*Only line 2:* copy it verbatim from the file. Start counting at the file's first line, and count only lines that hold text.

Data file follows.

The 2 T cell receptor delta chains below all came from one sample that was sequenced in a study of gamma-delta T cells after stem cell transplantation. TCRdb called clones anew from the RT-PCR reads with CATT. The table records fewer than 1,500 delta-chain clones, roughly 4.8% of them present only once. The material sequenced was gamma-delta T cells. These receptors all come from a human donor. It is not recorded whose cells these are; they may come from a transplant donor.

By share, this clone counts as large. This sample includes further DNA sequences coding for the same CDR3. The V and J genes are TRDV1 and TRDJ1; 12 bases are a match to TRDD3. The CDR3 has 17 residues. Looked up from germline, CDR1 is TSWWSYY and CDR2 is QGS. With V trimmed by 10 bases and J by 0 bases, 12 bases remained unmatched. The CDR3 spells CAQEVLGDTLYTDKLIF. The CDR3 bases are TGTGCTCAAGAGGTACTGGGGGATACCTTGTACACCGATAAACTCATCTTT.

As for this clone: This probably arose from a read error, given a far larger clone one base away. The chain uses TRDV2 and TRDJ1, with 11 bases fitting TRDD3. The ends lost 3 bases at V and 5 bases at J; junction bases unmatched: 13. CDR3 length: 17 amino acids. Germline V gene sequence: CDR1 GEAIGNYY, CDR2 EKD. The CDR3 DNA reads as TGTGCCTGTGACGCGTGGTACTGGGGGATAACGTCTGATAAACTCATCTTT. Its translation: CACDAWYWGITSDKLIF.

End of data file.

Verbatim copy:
By share, this clone counts as large. This sample includes further DNA sequences coding for the same CDR3. The V and J genes are TRDV1 and TRDJ1; 12 bases are a match to TRDD3. The CDR3 has 17 residues. Looked up from germline, CDR1 is TSWWSYY and CDR2 is QGS. With V trimmed by 10 bases and J by 0 bases, 12 bases remained unmatched. The CDR3 spells CAQEVLGDTLYTDKLIF. The CDR3 bases are TGTGCTCAAGAGGTACTGGGGGATACCTTGTACACCGATAAACTCATCTTT.